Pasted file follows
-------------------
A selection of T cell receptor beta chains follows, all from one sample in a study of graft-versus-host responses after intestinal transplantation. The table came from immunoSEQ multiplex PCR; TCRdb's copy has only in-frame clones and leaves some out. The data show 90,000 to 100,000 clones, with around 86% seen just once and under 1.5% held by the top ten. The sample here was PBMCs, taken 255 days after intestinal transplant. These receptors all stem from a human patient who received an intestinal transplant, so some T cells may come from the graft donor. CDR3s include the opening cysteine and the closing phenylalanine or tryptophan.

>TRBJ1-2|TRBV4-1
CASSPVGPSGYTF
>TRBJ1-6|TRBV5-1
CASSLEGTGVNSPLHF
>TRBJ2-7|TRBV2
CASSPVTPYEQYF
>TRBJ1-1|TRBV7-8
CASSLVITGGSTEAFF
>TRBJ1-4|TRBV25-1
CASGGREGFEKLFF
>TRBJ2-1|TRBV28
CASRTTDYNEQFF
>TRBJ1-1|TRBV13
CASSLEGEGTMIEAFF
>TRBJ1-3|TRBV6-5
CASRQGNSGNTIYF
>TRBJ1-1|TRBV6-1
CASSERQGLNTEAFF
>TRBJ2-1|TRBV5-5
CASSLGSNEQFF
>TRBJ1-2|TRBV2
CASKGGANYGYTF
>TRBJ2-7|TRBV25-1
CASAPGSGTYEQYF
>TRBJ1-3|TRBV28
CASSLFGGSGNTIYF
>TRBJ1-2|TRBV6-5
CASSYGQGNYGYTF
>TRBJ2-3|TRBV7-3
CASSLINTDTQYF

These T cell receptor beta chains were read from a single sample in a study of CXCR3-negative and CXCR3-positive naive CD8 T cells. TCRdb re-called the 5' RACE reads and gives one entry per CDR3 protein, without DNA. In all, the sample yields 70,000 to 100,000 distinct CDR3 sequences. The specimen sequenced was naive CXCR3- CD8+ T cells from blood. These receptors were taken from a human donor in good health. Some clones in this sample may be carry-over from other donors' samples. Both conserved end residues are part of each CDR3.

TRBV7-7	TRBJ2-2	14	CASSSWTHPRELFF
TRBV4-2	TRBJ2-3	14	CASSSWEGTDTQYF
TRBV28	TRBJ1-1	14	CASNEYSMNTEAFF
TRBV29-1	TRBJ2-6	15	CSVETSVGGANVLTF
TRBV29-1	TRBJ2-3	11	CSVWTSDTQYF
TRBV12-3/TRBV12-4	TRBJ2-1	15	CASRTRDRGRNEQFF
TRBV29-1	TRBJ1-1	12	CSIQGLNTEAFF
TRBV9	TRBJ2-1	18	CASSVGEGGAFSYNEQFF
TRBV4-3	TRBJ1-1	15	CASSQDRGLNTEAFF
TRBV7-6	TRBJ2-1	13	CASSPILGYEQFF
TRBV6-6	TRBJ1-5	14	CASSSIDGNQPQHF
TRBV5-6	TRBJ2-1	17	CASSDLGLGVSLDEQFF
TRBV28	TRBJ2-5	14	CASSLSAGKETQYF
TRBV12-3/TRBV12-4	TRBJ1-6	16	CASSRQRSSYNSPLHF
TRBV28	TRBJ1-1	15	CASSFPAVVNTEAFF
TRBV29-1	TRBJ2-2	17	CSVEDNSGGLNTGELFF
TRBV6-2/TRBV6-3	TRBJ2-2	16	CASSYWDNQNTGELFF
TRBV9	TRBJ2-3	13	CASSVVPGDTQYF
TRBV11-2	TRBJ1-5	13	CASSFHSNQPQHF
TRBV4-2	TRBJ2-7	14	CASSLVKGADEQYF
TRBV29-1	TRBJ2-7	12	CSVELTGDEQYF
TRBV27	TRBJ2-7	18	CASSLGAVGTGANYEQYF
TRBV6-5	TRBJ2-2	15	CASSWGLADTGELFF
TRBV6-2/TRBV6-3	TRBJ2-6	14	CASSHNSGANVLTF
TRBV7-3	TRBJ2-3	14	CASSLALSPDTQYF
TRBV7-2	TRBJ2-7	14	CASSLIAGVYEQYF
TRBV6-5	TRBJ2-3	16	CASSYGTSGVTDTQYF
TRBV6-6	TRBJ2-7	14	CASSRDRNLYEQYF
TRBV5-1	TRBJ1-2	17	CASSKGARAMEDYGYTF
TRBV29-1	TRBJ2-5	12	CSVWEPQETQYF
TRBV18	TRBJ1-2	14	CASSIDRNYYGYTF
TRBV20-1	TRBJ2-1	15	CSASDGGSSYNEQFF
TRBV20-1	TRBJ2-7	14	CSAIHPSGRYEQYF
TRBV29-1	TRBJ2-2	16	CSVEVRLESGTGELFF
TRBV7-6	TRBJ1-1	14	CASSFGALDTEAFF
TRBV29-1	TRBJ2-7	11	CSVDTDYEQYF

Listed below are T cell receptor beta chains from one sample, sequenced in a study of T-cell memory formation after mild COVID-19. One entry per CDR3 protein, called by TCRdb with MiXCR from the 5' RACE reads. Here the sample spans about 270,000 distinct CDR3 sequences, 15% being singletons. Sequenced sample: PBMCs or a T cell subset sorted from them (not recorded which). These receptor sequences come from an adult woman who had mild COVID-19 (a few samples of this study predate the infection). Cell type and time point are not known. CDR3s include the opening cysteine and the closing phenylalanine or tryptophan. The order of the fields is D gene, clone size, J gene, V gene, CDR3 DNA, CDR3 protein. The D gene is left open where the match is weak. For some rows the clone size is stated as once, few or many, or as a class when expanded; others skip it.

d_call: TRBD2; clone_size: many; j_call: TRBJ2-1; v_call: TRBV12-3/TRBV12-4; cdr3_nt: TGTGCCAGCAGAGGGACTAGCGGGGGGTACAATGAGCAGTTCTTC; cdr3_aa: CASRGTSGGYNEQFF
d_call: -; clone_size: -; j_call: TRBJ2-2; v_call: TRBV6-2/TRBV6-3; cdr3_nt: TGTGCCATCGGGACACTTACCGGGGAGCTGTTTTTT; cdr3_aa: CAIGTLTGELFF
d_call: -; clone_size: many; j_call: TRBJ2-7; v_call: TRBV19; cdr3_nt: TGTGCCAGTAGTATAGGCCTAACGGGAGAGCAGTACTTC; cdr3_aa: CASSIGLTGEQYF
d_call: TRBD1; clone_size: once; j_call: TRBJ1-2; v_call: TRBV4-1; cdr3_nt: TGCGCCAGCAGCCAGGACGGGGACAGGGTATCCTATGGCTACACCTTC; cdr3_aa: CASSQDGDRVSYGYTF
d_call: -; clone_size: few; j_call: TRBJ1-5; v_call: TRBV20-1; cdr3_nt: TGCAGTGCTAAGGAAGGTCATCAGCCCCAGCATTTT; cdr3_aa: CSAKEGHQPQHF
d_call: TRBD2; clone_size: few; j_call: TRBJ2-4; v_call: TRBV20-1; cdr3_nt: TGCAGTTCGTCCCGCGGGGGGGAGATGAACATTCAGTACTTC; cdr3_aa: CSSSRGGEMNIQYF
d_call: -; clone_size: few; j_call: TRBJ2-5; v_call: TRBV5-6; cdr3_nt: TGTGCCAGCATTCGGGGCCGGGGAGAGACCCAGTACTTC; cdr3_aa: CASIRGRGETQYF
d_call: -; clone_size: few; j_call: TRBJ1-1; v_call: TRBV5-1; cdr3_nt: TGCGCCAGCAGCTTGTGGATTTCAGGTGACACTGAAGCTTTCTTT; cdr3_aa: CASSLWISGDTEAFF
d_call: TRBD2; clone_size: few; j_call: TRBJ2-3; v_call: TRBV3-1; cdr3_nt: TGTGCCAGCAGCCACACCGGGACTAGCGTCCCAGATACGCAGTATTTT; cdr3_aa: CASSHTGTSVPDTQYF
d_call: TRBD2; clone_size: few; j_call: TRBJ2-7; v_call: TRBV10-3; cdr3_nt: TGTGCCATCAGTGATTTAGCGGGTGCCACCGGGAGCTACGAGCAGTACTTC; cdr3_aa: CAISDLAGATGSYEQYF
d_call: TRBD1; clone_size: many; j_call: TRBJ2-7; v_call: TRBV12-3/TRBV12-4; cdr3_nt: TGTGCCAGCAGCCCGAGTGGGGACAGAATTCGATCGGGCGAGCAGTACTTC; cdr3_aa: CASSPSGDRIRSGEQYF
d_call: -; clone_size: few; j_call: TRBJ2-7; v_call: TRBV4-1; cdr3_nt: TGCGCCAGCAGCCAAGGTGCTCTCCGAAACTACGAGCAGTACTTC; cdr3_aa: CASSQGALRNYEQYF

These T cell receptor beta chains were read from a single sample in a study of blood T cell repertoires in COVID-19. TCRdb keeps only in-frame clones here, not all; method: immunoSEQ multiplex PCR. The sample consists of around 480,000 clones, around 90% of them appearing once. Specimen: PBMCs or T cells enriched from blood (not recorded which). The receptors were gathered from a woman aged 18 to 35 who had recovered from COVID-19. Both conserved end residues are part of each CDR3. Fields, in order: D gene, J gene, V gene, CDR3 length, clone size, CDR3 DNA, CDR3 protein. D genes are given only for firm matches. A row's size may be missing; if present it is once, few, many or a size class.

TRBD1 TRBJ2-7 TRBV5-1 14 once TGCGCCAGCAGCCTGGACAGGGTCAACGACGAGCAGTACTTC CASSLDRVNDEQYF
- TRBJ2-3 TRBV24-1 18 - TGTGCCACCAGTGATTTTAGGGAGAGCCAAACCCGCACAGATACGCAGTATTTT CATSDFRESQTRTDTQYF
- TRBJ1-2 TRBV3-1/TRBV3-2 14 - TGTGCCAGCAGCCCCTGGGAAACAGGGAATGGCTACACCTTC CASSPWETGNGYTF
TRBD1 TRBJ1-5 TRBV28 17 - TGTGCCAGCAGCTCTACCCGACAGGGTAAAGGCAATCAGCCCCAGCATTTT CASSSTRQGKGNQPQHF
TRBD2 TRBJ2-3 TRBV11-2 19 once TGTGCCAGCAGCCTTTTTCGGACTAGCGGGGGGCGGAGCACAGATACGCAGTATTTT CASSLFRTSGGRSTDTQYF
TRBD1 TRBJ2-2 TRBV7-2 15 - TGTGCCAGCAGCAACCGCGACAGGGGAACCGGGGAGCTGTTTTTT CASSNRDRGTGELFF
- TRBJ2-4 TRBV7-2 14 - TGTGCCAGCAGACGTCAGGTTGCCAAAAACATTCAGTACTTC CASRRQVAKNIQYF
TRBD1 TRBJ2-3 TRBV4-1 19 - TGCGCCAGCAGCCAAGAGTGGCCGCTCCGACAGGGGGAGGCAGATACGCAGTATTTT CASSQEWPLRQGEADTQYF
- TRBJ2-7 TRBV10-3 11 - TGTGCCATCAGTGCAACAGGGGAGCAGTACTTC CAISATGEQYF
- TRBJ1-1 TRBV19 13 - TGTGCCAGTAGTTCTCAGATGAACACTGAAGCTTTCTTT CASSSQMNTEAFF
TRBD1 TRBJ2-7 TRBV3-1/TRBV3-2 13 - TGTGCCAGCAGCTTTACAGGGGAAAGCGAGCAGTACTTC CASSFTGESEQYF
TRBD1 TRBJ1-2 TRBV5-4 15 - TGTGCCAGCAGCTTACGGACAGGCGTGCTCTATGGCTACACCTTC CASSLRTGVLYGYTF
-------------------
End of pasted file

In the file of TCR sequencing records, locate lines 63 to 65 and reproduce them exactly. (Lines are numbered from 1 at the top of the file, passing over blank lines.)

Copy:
TRBV18	TRBJ1-2	14	CASSIDRNYYGYTF
TRBV20-1	TRBJ2-1	15	CSASDGGSSYNEQFF
TRBV20-1	TRBJ2-7	14	CSAIHPSGRYEQYF